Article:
Beauty's in the Eye of the Bookholder

Fairy tales may damage girls' self-esteem, study says

MONDAY, Nov. 24, 2003 (HealthDayNews) -- As you tuck your daughter into bed tonight, you may want to think twice about what bedtime story to read to her.

Classic fairy tales, such as Cinderella, Snow White and Hansel and Gretel, are loaded with subtle -- and many not so subtle -- messages that beauty is inherently good and should be rewarded, while people who are ugly are evil, wicked and mean.

These messages may have more of an effect on girls and their self-esteem than parents realize, new research contends.

"Parents need to be aware that all literature is teaching children something, and we should be aware what those messages are," says study coauthor Liz Grauerholz, an associate professor of sociology at Purdue University. "You need to raise questions and have a dialogue with your children about the meaning of these fairy tales."

Grauerholz says that's exactly what she did with her own daughters. "I didn't want my daughters to think they were only valuable for their looks," she says.

For this study, Grauerholz and her colleague, Lori Baker-Sperry from Western Illinois University, analyzed 168 fairy tales written in the 1800s by Jacob and Wilhelm Grimm -- popularly known as the Brothers Grimm. Nearly half of these tales have been reproduced in children's books and movies.

Five of the most popular tales are: Cinderella, Snow White, Briar Rose (Sleeping Beauty), Little Red Cap (Little Red Riding Hood) and Hansel and Gretel.

Grauerholz says she wanted to document how girls and women are portrayed in these fairy tales. Results of the study appear in a recent issue of the journal Gender and Society.

The researchers found 94 percent of the stories talked about physical appearance, and there were an average of almost 14 references to appearance per story. There were many more references to women's beauty than to men -- one story referred to male physical appearance 35 times versus 114 times for women's beauty.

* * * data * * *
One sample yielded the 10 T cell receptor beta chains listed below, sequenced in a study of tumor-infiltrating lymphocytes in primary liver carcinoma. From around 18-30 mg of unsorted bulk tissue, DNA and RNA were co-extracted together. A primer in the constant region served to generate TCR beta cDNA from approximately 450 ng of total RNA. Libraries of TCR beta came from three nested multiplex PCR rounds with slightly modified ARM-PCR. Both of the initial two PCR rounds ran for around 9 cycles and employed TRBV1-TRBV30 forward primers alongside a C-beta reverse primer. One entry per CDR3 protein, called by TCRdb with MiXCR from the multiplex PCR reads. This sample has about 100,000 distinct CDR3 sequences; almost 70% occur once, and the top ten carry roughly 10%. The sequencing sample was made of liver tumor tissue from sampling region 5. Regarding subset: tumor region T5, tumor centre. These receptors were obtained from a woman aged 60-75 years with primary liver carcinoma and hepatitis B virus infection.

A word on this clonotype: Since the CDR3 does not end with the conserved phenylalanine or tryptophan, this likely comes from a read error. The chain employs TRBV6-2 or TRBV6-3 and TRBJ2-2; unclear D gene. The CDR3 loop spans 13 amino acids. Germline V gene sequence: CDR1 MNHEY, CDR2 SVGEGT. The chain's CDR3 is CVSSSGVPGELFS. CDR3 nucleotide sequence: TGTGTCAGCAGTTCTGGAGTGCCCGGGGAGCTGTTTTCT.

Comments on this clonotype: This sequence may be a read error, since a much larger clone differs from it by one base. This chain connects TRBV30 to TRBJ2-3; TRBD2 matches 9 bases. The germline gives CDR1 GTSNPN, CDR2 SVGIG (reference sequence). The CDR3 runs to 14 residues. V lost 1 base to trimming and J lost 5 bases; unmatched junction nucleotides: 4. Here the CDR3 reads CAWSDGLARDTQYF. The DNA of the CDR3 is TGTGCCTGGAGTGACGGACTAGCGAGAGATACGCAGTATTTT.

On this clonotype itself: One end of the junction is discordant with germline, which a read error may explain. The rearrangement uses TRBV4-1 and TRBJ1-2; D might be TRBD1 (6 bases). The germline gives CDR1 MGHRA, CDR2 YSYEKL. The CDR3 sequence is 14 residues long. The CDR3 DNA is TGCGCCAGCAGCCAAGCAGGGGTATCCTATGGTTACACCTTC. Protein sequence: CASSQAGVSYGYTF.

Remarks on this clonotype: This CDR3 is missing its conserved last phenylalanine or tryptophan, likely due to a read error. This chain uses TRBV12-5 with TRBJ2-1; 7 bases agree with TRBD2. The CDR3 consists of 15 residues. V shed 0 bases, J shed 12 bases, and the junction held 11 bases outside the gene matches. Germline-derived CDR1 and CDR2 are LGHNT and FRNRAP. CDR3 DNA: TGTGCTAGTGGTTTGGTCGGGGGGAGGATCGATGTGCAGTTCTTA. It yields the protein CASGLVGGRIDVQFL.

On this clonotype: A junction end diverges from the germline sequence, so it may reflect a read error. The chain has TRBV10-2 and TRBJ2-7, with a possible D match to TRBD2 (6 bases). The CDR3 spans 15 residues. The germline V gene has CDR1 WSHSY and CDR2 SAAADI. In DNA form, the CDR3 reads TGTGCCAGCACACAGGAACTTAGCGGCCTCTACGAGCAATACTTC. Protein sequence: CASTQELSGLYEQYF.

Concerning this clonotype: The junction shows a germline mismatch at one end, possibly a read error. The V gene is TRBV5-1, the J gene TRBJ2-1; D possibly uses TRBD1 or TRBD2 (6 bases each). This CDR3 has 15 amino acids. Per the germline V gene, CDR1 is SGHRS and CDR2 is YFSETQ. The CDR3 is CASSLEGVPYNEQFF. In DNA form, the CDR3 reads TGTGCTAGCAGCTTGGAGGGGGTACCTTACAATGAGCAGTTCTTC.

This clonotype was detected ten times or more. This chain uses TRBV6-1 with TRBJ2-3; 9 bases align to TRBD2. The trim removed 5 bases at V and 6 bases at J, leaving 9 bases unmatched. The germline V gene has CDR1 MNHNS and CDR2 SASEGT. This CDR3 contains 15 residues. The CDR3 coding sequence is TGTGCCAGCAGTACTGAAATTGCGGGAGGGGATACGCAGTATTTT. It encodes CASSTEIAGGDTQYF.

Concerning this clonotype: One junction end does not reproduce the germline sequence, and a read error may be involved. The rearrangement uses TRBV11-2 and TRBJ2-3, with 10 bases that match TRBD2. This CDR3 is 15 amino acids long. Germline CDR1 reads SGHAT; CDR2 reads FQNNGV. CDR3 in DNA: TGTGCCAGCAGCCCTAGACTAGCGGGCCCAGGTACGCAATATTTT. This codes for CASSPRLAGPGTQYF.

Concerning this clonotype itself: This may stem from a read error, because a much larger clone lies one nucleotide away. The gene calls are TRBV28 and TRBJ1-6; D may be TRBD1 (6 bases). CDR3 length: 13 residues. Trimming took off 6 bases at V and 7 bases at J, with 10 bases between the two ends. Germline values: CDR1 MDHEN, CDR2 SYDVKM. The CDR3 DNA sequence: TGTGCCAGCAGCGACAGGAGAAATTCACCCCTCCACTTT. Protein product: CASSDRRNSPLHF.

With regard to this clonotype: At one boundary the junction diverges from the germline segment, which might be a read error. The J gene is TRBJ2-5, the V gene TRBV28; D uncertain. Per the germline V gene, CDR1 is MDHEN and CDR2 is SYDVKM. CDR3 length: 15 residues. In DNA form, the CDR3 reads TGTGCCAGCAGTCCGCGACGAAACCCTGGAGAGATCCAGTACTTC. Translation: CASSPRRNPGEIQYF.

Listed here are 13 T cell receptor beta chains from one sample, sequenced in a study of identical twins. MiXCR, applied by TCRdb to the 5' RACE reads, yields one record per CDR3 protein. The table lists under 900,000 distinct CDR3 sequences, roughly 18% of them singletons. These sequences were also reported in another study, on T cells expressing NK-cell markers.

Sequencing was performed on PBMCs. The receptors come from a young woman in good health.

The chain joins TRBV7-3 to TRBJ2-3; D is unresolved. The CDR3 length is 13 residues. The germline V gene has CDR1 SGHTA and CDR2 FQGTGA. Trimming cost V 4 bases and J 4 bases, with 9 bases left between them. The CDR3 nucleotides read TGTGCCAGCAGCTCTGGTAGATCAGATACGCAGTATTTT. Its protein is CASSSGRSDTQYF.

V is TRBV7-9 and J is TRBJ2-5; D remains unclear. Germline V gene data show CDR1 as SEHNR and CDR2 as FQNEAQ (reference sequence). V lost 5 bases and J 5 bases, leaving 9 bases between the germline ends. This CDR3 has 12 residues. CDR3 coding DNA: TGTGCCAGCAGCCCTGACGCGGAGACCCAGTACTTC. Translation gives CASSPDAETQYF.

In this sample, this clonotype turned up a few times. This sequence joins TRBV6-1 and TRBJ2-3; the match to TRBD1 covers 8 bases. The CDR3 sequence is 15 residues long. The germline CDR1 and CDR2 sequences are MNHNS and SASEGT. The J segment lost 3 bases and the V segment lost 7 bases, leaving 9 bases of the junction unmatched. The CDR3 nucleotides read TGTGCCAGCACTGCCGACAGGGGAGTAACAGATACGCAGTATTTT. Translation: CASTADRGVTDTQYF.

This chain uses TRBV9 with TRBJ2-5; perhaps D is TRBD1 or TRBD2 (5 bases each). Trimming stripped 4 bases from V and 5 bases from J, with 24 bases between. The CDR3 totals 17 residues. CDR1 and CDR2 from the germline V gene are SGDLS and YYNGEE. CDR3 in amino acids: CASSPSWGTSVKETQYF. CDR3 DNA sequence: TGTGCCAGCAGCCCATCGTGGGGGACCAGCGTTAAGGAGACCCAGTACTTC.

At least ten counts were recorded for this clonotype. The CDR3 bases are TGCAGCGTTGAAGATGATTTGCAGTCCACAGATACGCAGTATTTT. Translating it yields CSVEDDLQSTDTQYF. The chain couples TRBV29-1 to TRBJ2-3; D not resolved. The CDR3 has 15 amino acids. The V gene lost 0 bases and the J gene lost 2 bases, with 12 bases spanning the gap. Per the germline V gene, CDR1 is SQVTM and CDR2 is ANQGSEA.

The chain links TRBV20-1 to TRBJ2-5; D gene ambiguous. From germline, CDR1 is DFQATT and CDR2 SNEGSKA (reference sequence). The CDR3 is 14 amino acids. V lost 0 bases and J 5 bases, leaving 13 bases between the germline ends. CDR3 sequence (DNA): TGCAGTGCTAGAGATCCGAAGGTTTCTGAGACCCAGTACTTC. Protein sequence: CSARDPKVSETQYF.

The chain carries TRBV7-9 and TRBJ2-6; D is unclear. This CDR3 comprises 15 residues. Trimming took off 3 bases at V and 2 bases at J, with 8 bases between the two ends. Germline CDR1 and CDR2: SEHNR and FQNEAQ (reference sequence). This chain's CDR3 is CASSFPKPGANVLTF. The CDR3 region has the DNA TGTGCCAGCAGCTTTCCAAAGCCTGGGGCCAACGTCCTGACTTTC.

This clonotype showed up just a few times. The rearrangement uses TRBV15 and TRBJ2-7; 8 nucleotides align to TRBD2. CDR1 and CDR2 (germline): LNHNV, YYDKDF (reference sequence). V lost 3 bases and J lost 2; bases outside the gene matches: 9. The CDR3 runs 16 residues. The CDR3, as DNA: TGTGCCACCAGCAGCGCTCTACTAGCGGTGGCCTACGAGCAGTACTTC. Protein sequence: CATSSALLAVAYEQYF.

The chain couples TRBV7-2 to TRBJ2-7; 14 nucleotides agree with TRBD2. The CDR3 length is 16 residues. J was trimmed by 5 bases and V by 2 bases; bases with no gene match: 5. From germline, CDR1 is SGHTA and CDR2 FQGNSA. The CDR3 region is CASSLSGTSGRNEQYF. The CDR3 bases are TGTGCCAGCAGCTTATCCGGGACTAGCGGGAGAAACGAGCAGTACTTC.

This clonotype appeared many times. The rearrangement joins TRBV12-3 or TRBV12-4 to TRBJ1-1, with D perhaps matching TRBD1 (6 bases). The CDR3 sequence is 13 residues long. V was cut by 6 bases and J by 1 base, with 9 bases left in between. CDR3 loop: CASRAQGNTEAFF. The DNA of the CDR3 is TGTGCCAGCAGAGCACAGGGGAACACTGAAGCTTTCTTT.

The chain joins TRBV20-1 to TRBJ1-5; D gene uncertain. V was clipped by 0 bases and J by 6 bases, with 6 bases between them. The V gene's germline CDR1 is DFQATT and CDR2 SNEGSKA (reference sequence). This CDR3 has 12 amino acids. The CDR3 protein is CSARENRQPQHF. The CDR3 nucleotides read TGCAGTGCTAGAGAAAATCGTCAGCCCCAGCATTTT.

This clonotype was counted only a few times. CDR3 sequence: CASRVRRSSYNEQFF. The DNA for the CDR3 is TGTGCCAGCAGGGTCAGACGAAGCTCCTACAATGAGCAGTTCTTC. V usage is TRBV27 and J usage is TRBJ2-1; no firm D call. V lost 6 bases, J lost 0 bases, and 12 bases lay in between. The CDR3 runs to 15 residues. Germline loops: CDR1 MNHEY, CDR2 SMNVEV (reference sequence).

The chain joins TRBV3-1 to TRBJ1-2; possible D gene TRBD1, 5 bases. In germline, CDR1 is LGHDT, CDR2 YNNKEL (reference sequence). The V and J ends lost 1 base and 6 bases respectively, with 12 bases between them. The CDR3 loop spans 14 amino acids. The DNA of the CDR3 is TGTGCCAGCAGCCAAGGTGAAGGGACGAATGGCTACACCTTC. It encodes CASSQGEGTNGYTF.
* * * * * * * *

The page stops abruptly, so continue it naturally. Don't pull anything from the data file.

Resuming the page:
And, those who weren't beautiful didn't fare well in the Grimm Brothers' tales. Nearly 20 percent of the stories linked being ugly with being evil. Also, in many stories, ugly people were punished, the study finds.

Does this mean you should pull beloved fairy tales off your youngster's bookshelf? No, says Grauerholz, you just need to offer your children another point of view and help them think about the messages in these tales.

With young children, she recommends changing the stories. Tell Cinderella to your child as if she were male. Or change the ending so she decides the prince wasn't right for her after all and lived happily ever after by making her own life.

Grauerholz points out that the messages in these tales are very similar to messages your children receive from today's popular media.

"We are so bombarded with this message [that beauty is good], it becomes invisible," says Grauerholz. But, she says children are picking up on it.

"This is quite a comprehensive problem," notes child psychologist Robin Goodman, from the New York University Child Study Center. "Media advertising, pop stars, TV, peer interaction -- there are so many things other than fairy tales working against women, and boys are also getting messages on how to treat girls."

She says she doesn't believe that fairy tales are the root of the problem, but that they do reinforce certain stereotypes. And, like Grauerholz, she doesn't think banning the books is the solution.

"These stereotypes exist, so you better help your children deal with them," says Goodman. "Tackle stereotypes head on, as early and as often as you can. They're not going away, so equip your children with ways to deal with them."

Goodman also points out that not all of the messages in fairy tales are negative. In Beauty and the Beast, the heroine learns to love the Beast for who he is, not what he looks like.

More information

To learn more about raising girls with a healthy self-esteem, visit the New York University Child Study Center's About Our Kids Web site. And, here's an article from the Nemours Foundation about building your child's self-esteem.

SOURCES: Liz Grauerholz, Ph.D., associate professor, sociology, Purdue University, West Lafayette, Ind.; Robin Goodman, Ph.D., psychologist, New York University Child Study Center, and clinical associate professor, psychiatry, New York University School of Medicine, and director,, New York City; October 2003 Gender and Society
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